German chancellor, Angela Merkel, is expecting to win her fourth consecutive election
On September 24th, the Germans will vote for the members of the Busdestag (German parliament). The citizens cast two votes, the first one is to choose one of the 299 directly elected parliament members and the second one is for the Party to select the rest of the 598 seats.
The favorite in the polls (40%) is the current Government party, the union of the Christian Democratic Party, and the Christian Social Union in Bavaria. This means that chancellor Angela Merkel may be reelected to guide the country. Merkel is appealing to continuity and a reduction of unemployment.
His most important rival is Martin Schulz, from the Social Democratic Party. Schulz, former president of the European Parliament, has some similarities with Merkel; both are pro-Europeans, pro-immigration, and in favor of the economic zone. However, the former europarliament fight for an increase in social politics and a strong fight against unfair salaries and tax evasion. Despite his poll numbers (24%), Schultz hopes to give a surprise in September.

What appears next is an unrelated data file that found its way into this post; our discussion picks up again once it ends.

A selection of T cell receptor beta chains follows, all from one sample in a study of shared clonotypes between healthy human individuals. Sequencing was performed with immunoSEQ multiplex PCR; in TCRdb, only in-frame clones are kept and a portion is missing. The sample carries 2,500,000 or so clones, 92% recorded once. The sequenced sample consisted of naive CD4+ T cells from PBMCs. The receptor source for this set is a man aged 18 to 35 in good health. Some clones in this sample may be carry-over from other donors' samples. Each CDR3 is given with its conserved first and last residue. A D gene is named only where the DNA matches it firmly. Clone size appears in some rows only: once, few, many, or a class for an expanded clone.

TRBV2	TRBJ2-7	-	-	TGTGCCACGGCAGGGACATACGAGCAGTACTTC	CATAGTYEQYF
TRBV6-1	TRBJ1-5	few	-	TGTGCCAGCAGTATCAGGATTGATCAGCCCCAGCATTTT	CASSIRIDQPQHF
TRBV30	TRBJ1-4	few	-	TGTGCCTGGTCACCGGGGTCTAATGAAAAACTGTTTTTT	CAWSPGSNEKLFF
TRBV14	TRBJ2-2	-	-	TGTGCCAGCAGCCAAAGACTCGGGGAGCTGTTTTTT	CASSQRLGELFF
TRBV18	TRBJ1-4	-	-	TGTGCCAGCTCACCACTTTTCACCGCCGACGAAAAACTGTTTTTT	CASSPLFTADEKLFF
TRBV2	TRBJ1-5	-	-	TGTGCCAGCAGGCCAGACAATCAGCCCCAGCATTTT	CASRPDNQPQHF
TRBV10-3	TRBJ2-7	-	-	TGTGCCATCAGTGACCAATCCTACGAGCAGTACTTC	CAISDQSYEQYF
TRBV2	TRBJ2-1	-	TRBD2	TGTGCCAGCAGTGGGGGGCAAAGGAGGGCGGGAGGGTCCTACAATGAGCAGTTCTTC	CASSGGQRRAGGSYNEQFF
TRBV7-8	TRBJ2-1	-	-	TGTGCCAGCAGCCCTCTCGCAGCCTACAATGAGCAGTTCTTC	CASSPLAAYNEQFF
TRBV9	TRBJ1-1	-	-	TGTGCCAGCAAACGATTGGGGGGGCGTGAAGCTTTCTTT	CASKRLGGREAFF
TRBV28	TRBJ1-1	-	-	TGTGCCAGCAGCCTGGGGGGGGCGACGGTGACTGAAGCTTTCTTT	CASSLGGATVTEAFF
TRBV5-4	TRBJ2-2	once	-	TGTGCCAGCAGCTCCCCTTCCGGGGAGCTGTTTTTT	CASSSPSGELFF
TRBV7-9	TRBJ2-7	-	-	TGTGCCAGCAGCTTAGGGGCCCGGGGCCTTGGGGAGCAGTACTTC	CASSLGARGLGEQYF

Far from the battle for first place, there is another important aspect of this election. Alternative für Deutschland (Alternative for Germany), the euroeceptic party is looking to win some seats within the Bundetag. For that, they will need more than the 2'056. 985 votes they had in 2013 elections.
Despite the advantage Merkel has against all his political opponents, it's not enough to win the majority required to be indirectly elected as chancellor. She will need to make a coalition, just as the other elections. There is a possibility of a Grand Coalition (CDU and SPD), but it will depend on the SPD votes. If Schulz convinces the Green Party and the Free Democratic Party to support him instead of Merkel, he could become the German Chancellor.
Latin American Post | Santiago Gómez Hernández
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